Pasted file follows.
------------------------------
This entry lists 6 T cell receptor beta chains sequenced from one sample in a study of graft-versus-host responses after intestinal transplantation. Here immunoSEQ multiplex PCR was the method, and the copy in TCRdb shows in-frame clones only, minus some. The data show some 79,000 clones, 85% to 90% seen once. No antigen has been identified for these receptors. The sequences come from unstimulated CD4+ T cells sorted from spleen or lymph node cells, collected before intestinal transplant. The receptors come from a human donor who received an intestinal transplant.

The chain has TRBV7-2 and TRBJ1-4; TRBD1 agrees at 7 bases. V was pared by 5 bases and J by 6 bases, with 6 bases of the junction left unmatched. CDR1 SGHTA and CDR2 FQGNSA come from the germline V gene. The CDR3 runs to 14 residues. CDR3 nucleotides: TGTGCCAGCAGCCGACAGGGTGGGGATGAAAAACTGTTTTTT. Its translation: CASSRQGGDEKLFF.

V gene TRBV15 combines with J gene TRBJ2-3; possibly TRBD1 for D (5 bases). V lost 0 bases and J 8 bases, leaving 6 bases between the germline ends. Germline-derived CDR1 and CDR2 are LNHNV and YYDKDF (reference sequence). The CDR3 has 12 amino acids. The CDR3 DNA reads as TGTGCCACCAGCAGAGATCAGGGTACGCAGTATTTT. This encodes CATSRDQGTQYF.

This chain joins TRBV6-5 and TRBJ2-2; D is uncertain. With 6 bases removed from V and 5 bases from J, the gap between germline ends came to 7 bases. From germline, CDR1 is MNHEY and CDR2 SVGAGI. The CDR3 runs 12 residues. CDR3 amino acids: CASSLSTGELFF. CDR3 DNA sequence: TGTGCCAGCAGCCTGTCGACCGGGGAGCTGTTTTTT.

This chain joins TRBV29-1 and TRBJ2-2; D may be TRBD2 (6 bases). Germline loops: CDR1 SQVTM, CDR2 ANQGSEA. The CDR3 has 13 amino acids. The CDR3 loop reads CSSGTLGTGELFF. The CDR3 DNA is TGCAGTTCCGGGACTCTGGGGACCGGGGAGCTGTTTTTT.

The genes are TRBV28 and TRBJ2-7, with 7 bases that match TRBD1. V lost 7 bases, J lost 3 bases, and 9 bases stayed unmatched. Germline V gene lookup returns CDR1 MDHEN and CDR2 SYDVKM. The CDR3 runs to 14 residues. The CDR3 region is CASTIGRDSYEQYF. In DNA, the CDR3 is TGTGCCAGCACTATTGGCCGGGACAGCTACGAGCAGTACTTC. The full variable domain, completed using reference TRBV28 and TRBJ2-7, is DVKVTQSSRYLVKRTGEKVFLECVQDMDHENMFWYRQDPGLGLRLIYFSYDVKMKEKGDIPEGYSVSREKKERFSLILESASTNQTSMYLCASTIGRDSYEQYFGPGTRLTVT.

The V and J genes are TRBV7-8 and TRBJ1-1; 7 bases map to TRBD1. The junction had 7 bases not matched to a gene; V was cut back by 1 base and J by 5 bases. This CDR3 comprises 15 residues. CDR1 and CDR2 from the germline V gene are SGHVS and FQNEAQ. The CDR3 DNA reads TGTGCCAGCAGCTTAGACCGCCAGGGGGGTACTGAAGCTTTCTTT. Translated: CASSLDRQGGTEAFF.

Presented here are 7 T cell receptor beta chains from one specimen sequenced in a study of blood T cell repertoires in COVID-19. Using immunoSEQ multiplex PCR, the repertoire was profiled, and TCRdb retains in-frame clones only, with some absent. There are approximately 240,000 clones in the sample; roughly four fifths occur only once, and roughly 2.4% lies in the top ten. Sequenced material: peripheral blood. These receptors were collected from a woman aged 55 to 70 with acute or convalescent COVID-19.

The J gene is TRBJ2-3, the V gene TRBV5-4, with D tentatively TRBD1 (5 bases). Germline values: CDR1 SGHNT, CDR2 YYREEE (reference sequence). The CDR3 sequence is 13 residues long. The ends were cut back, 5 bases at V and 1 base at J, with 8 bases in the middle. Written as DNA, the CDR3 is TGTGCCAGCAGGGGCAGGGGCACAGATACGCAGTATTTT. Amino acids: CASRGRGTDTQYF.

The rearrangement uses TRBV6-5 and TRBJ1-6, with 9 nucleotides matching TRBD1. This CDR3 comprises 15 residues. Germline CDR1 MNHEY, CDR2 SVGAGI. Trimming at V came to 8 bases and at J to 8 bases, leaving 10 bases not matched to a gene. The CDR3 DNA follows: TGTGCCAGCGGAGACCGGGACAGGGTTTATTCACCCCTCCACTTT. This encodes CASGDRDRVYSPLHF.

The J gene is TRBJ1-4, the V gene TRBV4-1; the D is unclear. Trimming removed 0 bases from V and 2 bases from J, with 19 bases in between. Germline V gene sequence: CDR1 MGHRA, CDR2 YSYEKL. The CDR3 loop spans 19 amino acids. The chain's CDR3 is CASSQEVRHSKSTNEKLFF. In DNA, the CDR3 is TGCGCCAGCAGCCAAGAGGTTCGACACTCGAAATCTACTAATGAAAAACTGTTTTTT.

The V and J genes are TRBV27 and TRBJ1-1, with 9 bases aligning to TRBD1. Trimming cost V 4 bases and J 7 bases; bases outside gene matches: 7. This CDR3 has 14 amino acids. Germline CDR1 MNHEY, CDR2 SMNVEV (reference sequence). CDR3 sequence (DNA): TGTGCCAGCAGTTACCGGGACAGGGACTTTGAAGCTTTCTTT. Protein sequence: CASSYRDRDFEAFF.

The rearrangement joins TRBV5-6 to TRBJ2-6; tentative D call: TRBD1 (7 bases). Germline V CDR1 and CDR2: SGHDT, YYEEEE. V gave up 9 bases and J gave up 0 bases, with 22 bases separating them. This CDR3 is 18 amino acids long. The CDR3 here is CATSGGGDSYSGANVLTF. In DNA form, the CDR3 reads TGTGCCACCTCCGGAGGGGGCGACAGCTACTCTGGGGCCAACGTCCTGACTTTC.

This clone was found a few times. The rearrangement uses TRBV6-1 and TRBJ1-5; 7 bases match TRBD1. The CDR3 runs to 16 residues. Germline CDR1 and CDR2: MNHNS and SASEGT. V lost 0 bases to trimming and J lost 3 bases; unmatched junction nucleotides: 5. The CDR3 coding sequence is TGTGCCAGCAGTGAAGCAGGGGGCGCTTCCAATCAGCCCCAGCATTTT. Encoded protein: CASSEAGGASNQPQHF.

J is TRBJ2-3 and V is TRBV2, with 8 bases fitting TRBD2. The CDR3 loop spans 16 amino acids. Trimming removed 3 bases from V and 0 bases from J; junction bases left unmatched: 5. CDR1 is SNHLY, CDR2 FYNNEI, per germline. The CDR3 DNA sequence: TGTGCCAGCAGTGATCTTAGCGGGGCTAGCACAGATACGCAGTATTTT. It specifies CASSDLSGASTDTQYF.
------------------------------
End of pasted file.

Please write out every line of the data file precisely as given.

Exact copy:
This entry lists 6 T cell receptor beta chains sequenced from one sample in a study of graft-versus-host responses after intestinal transplantation. Here immunoSEQ multiplex PCR was the method, and the copy in TCRdb shows in-frame clones only, minus some. The data show some 79,000 clones, 85% to 90% seen once. No antigen has been identified for these receptors. The sequences come from unstimulated CD4+ T cells sorted from spleen or lymph node cells, collected before intestinal transplant. The receptors come from a human donor who received an intestinal transplant.

The chain has TRBV7-2 and TRBJ1-4; TRBD1 agrees at 7 bases. V was pared by 5 bases and J by 6 bases, with 6 bases of the junction left unmatched. CDR1 SGHTA and CDR2 FQGNSA come from the germline V gene. The CDR3 runs to 14 residues. CDR3 nucleotides: TGTGCCAGCAGCCGACAGGGTGGGGATGAAAAACTGTTTTTT. Its translation: CASSRQGGDEKLFF.

V gene TRBV15 combines with J gene TRBJ2-3; possibly TRBD1 for D (5 bases). V lost 0 bases and J 8 bases, leaving 6 bases between the germline ends. Germline-derived CDR1 and CDR2 are LNHNV and YYDKDF (reference sequence). The CDR3 has 12 amino acids. The CDR3 DNA reads as TGTGCCACCAGCAGAGATCAGGGTACGCAGTATTTT. This encodes CATSRDQGTQYF.

This chain joins TRBV6-5 and TRBJ2-2; D is uncertain. With 6 bases removed from V and 5 bases from J, the gap between germline ends came to 7 bases. From germline, CDR1 is MNHEY and CDR2 SVGAGI. The CDR3 runs 12 residues. CDR3 amino acids: CASSLSTGELFF. CDR3 DNA sequence: TGTGCCAGCAGCCTGTCGACCGGGGAGCTGTTTTTT.

This chain joins TRBV29-1 and TRBJ2-2; D may be TRBD2 (6 bases). Germline loops: CDR1 SQVTM, CDR2 ANQGSEA. The CDR3 has 13 amino acids. The CDR3 loop reads CSSGTLGTGELFF. The CDR3 DNA is TGCAGTTCCGGGACTCTGGGGACCGGGGAGCTGTTTTTT.

The genes are TRBV28 and TRBJ2-7, with 7 bases that match TRBD1. V lost 7 bases, J lost 3 bases, and 9 bases stayed unmatched. Germline V gene lookup returns CDR1 MDHEN and CDR2 SYDVKM. The CDR3 runs to 14 residues. The CDR3 region is CASTIGRDSYEQYF. In DNA, the CDR3 is TGTGCCAGCACTATTGGCCGGGACAGCTACGAGCAGTACTTC. The full variable domain, completed using reference TRBV28 and TRBJ2-7, is DVKVTQSSRYLVKRTGEKVFLECVQDMDHENMFWYRQDPGLGLRLIYFSYDVKMKEKGDIPEGYSVSREKKERFSLILESASTNQTSMYLCASTIGRDSYEQYFGPGTRLTVT.

The V and J genes are TRBV7-8 and TRBJ1-1; 7 bases map to TRBD1. The junction had 7 bases not matched to a gene; V was cut back by 1 base and J by 5 bases. This CDR3 comprises 15 residues. CDR1 and CDR2 from the germline V gene are SGHVS and FQNEAQ. The CDR3 DNA reads TGTGCCAGCAGCTTAGACCGCCAGGGGGGTACTGAAGCTTTCTTT. Translated: CASSLDRQGGTEAFF.

Presented here are 7 T cell receptor beta chains from one specimen sequenced in a study of blood T cell repertoires in COVID-19. Using immunoSEQ multiplex PCR, the repertoire was profiled, and TCRdb retains in-frame clones only, with some absent. There are approximately 240,000 clones in the sample; roughly four fifths occur only once, and roughly 2.4% lies in the top ten. Sequenced material: peripheral blood. These receptors were collected from a woman aged 55 to 70 with acute or convalescent COVID-19.

The J gene is TRBJ2-3, the V gene TRBV5-4, with D tentatively TRBD1 (5 bases). Germline values: CDR1 SGHNT, CDR2 YYREEE (reference sequence). The CDR3 sequence is 13 residues long. The ends were cut back, 5 bases at V and 1 base at J, with 8 bases in the middle. Written as DNA, the CDR3 is TGTGCCAGCAGGGGCAGGGGCACAGATACGCAGTATTTT. Amino acids: CASRGRGTDTQYF.

The rearrangement uses TRBV6-5 and TRBJ1-6, with 9 nucleotides matching TRBD1. This CDR3 comprises 15 residues. Germline CDR1 MNHEY, CDR2 SVGAGI. Trimming at V came to 8 bases and at J to 8 bases, leaving 10 bases not matched to a gene. The CDR3 DNA follows: TGTGCCAGCGGAGACCGGGACAGGGTTTATTCACCCCTCCACTTT. This encodes CASGDRDRVYSPLHF.

The J gene is TRBJ1-4, the V gene TRBV4-1; the D is unclear. Trimming removed 0 bases from V and 2 bases from J, with 19 bases in between. Germline V gene sequence: CDR1 MGHRA, CDR2 YSYEKL. The CDR3 loop spans 19 amino acids. The chain's CDR3 is CASSQEVRHSKSTNEKLFF. In DNA, the CDR3 is TGCGCCAGCAGCCAAGAGGTTCGACACTCGAAATCTACTAATGAAAAACTGTTTTTT.

The V and J genes are TRBV27 and TRBJ1-1, with 9 bases aligning to TRBD1. Trimming cost V 4 bases and J 7 bases; bases outside gene matches: 7. This CDR3 has 14 amino acids. Germline CDR1 MNHEY, CDR2 SMNVEV (reference sequence). CDR3 sequence (DNA): TGTGCCAGCAGTTACCGGGACAGGGACTTTGAAGCTTTCTTT. Protein sequence: CASSYRDRDFEAFF.

The rearrangement joins TRBV5-6 to TRBJ2-6; tentative D call: TRBD1 (7 bases). Germline V CDR1 and CDR2: SGHDT, YYEEEE. V gave up 9 bases and J gave up 0 bases, with 22 bases separating them. This CDR3 is 18 amino acids long. The CDR3 here is CATSGGGDSYSGANVLTF. In DNA form, the CDR3 reads TGTGCCACCTCCGGAGGGGGCGACAGCTACTCTGGGGCCAACGTCCTGACTTTC.

This clone was found a few times. The rearrangement uses TRBV6-1 and TRBJ1-5; 7 bases match TRBD1. The CDR3 runs to 16 residues. Germline CDR1 and CDR2: MNHNS and SASEGT. V lost 0 bases to trimming and J lost 3 bases; unmatched junction nucleotides: 5. The CDR3 coding sequence is TGTGCCAGCAGTGAAGCAGGGGGCGCTTCCAATCAGCCCCAGCATTTT. Encoded protein: CASSEAGGASNQPQHF.

J is TRBJ2-3 and V is TRBV2, with 8 bases fitting TRBD2. The CDR3 loop spans 16 amino acids. Trimming removed 3 bases from V and 0 bases from J; junction bases left unmatched: 5. CDR1 is SNHLY, CDR2 FYNNEI, per germline. The CDR3 DNA sequence: TGTGCCAGCAGTGATCTTAGCGGGGCTAGCACAGATACGCAGTATTTT. It specifies CASSDLSGASTDTQYF.